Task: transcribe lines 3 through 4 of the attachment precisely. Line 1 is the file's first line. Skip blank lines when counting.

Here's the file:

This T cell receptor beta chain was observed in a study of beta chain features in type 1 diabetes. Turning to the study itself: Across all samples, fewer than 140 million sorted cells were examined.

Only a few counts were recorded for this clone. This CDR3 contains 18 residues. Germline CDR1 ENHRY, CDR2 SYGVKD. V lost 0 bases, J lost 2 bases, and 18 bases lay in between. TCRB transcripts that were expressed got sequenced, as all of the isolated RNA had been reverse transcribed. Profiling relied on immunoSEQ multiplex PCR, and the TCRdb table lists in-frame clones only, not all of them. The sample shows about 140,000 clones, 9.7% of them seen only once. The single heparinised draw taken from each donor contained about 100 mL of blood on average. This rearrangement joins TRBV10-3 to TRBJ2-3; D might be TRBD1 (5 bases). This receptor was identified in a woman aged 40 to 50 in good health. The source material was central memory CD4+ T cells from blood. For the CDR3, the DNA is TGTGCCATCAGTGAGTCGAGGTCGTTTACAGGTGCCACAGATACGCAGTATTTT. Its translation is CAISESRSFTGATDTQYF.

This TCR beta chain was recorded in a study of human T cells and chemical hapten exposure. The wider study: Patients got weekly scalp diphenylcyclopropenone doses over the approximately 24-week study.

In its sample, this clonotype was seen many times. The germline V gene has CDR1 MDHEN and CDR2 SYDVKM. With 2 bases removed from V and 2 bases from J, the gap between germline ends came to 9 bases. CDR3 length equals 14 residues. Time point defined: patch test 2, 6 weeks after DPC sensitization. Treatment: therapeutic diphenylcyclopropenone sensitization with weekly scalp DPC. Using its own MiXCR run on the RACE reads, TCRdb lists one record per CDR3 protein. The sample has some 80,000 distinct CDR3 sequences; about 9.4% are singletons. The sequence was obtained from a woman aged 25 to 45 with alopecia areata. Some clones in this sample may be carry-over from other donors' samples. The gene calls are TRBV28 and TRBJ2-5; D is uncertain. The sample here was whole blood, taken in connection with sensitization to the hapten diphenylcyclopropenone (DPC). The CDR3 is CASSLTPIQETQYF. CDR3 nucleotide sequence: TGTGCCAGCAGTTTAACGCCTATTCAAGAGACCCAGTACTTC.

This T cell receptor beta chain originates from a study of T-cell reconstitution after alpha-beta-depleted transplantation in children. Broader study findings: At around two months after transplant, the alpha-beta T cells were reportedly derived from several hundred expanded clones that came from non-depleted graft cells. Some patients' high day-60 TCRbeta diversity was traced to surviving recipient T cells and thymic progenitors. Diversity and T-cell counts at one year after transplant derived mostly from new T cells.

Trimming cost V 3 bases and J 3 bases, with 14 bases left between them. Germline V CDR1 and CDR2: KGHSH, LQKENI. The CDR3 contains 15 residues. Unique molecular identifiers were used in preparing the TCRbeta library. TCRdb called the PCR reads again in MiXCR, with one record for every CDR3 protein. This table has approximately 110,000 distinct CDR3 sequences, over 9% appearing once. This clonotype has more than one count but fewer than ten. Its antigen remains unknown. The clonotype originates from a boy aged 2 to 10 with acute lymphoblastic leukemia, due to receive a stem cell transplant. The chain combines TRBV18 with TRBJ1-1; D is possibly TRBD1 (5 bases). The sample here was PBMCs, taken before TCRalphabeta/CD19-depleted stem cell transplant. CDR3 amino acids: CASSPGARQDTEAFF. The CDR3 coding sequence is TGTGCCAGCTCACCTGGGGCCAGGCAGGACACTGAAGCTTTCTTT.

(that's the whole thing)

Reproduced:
This TCR beta chain was recorded in a study of human T cells and chemical hapten exposure. The wider study: Patients got weekly scalp diphenylcyclopropenone doses over the approximately 24-week study.

In its sample, this clonotype was seen many times. The germline V gene has CDR1 MDHEN and CDR2 SYDVKM. With 2 bases removed from V and 2 bases from J, the gap between germline ends came to 9 bases. CDR3 length equals 14 residues. Time point defined: patch test 2, 6 weeks after DPC sensitization. Treatment: therapeutic diphenylcyclopropenone sensitization with weekly scalp DPC. Using its own MiXCR run on the RACE reads, TCRdb lists one record per CDR3 protein. The sample has some 80,000 distinct CDR3 sequences; about 9.4% are singletons. The sequence was obtained from a woman aged 25 to 45 with alopecia areata. Some clones in this sample may be carry-over from other donors' samples. The gene calls are TRBV28 and TRBJ2-5; D is uncertain. The sample here was whole blood, taken in connection with sensitization to the hapten diphenylcyclopropenone (DPC). The CDR3 is CASSLTPIQETQYF. CDR3 nucleotide sequence: TGTGCCAGCAGTTTAACGCCTATTCAAGAGACCCAGTACTTC.